Similarly, while unhealthy sex attitudes and practices are by no means confined to religious believers, non-believers, not being members of rigid "morality" enforcing communities, for obvious reasons, are far less compelled to be dishonest and hypocritical about their sexual mores and behaviors.
Honesty (with regard to sex and everything else) is the key foundation of health and happiness.
In contrast, dishonesty, hypocrisy, and repression tend to generate harmful and diseased thoughts and behaviors, just like a mold growing under a rug. As Pseudonym might also wish to point out, I’m no psychiatrist, but does anyone really doubt those two points?
I say that the fact that the following situations, chosen off the top of my head, all involving god-believers, specifically “divine” book followers, are not coincidences, but are directly related to and in considerable part the result of, twisted and diseased explicit and implicit religious teachings about sexuality:
1) Good ol’ Ted Haggard, president of the National Association of Evangelicals, sneaking off to do cocaine and have sex with a male prostitute.
2) Pope Ratslinger goes to Africa where he denounces condom use where HIV infections are soaring. Meanwhile, lest the protestants feel left out here, nut job evangelist Ernest Angley goes to Africa
to tell people there not to worry, he and God can heal AIDS.
3) An ultra-Orthodox Jewish sect tells the NYC health department, essentially, to go to hell when the department asks for modifications in the practice of metzitzah b’peh
. That practice involves the mohel “kissing” the baby’s penis after circumcision to remove the blood. It had become known that at least one mohel who was infected with HSV1 (oral herpes) had been performing this act. Unfortunately, direct infection with HSV1 can be, and was in at least one case, fatal to infants. (In a bit of illustrative irony, this Hasidic sect is very much “pro-life.”) I loved one of the comments of the public health commissioner, who candidly allowed after the Hasidim told him to buzz off, “This is a very sensitive area, so to speak.”
You don't say, Commissioner?
4) Here’s another old Rabbi story, a favorite for it’s irony. Israeli Rabbi, caught trading sex with female students
for exam scores, splits for Morocco and converts to Islam (easier to get the girls?).
His wife has difficulty getting a divorce in Israel, because the Jewish / government law says husband must concur officially with her request.
5) Robertson and Falwell blame Katrina on homosexuals in New Orleans. (That’s just one sliver of ice off the tippy tip of the iceberg when it comes to wacko stuff about homosexuality promulgated by all three of the Abrahamic religions.)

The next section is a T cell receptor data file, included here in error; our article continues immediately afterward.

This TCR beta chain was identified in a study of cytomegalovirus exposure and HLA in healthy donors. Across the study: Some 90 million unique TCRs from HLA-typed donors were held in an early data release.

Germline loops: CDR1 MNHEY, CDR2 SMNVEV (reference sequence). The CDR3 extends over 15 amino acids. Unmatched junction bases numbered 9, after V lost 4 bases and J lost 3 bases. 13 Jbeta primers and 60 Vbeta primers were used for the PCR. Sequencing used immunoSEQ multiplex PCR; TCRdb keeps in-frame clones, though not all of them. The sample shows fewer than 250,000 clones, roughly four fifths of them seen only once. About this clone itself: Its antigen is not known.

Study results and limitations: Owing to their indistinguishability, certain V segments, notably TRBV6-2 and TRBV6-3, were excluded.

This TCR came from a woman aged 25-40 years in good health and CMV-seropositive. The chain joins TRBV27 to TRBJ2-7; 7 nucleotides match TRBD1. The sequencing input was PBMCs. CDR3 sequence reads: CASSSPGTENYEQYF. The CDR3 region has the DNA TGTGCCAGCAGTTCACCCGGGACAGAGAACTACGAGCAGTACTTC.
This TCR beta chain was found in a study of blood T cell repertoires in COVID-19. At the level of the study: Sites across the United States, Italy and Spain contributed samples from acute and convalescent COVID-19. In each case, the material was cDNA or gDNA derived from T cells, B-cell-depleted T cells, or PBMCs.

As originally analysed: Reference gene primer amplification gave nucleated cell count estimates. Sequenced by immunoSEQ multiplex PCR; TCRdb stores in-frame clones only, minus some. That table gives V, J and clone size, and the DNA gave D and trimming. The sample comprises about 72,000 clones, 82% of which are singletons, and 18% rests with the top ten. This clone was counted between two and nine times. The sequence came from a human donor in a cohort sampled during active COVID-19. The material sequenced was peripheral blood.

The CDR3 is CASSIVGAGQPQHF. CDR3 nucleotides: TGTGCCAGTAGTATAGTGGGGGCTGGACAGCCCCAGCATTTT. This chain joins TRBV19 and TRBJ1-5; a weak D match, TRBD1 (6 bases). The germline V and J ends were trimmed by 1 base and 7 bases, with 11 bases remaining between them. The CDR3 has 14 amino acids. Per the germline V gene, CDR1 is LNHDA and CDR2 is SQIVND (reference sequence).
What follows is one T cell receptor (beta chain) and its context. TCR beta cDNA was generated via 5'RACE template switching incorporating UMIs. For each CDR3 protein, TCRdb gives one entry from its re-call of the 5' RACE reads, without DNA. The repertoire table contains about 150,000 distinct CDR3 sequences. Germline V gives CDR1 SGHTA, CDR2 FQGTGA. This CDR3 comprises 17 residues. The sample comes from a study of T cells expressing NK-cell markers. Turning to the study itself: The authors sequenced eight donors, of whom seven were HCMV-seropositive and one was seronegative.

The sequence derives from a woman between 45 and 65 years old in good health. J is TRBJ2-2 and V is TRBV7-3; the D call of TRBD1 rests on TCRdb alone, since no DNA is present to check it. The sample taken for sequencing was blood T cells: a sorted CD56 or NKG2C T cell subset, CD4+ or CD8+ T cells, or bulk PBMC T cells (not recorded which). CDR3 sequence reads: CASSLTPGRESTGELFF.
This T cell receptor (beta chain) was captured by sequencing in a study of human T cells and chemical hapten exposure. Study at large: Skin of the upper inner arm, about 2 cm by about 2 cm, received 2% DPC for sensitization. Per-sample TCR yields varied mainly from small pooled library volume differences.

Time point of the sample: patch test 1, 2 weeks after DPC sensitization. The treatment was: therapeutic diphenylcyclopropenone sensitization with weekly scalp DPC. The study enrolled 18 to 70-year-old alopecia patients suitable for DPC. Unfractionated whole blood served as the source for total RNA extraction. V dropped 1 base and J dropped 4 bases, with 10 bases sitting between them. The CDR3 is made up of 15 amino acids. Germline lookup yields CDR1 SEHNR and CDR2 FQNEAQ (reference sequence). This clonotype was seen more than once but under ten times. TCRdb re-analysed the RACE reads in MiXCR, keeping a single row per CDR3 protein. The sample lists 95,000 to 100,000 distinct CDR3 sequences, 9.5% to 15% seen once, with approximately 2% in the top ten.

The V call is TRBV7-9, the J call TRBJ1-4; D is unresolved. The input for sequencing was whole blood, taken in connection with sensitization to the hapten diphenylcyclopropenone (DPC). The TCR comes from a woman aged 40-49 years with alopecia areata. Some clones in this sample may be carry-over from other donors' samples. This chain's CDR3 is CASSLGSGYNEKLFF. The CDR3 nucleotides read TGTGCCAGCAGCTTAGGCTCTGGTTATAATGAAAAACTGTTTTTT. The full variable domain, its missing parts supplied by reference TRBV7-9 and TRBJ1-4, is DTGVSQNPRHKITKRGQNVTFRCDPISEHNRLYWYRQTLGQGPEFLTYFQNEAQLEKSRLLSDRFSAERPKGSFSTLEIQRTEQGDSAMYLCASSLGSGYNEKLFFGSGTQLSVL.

6) The cover story on this month’s Free Inquiry
magazine involves a shy and vulnerable young woman who naively converted to Islam and subsequently had her first sexual experiences in the form of repeated sexual abuse by her very first imam, a married man.
7) Need I say “Catholic priest?” For anyone who might wish to minimize that little bit of current day news, please go to your nearest bookstore or library and read chapter 15 of Bill Lobdell’s Losing My Religion
8 ) Lest I forgot Mormons, well, just read a bit somewhere about Joseph Smith, Brigham Young, Warren Jeffs, or Brian David Mitchell. Better yet, if you want to be really horrified, read about them all in Jon Krakauer’s very fine book, Under the Banner of Heaven
I’ll skip examples 9-1,000,001. Pseudonym will tell us they don’t add up to anything, anyway, and they certainly don’t have anything to do with sophisticated liberal Christians, so of course, they're off the hook.
Move along, nothing to see here…
But if anyone is interested, every month in the Freedom from Religion Foundation
newspaper, there is a long list of religious authorities around the U.S. who have been arrested and/or convicted of various crimes, the majority of which involve sex offenses, usually with minors. Granted, that list is a tiny percentage of all the religious authorities in the nation, so somebody here will say it’s inevitable, or we’re all humans / sinners, it’s not what Jesus taught, etc. But taken together with the constant drumbeat of similar stories, not to mention those in our own experiences that don’t make the news, and the repressive and unhealthy teachings of the Bible itself, I say that sexual perversity and religion are intimately connected – again, no pun intended.